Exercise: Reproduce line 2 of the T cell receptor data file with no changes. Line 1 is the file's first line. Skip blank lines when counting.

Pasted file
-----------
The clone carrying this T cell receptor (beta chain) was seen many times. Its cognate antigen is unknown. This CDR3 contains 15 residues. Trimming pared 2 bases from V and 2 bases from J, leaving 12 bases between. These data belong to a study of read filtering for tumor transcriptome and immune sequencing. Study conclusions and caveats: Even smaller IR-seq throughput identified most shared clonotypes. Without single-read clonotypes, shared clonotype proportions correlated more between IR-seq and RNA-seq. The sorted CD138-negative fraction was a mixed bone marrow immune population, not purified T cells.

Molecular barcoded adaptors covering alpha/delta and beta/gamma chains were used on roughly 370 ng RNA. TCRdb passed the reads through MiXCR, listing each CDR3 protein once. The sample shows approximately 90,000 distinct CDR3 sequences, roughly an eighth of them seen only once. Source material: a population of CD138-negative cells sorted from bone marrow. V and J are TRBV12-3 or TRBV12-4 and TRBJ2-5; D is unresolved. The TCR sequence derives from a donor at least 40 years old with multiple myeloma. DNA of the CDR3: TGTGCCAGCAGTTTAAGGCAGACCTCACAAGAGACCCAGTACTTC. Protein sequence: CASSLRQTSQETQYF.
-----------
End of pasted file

Molecular barcoded adaptors covering alpha/delta and beta/gamma chains were used on roughly 370 ng RNA. TCRdb passed the reads through MiXCR, listing each CDR3 protein once. The sample shows approximately 90,000 distinct CDR3 sequences, roughly an eighth of them seen only once. Source material: a population of CD138-negative cells sorted from bone marrow. V and J are TRBV12-3 or TRBV12-4 and TRBJ2-5; D is unresolved. The TCR sequence derives from a donor at least 40 years old with multiple myeloma. DNA of the CDR3: TGTGCCAGCAGTTTAAGGCAGACCTCACAAGAGACCCAGTACTTC. Protein sequence: CASSLRQTSQETQYF.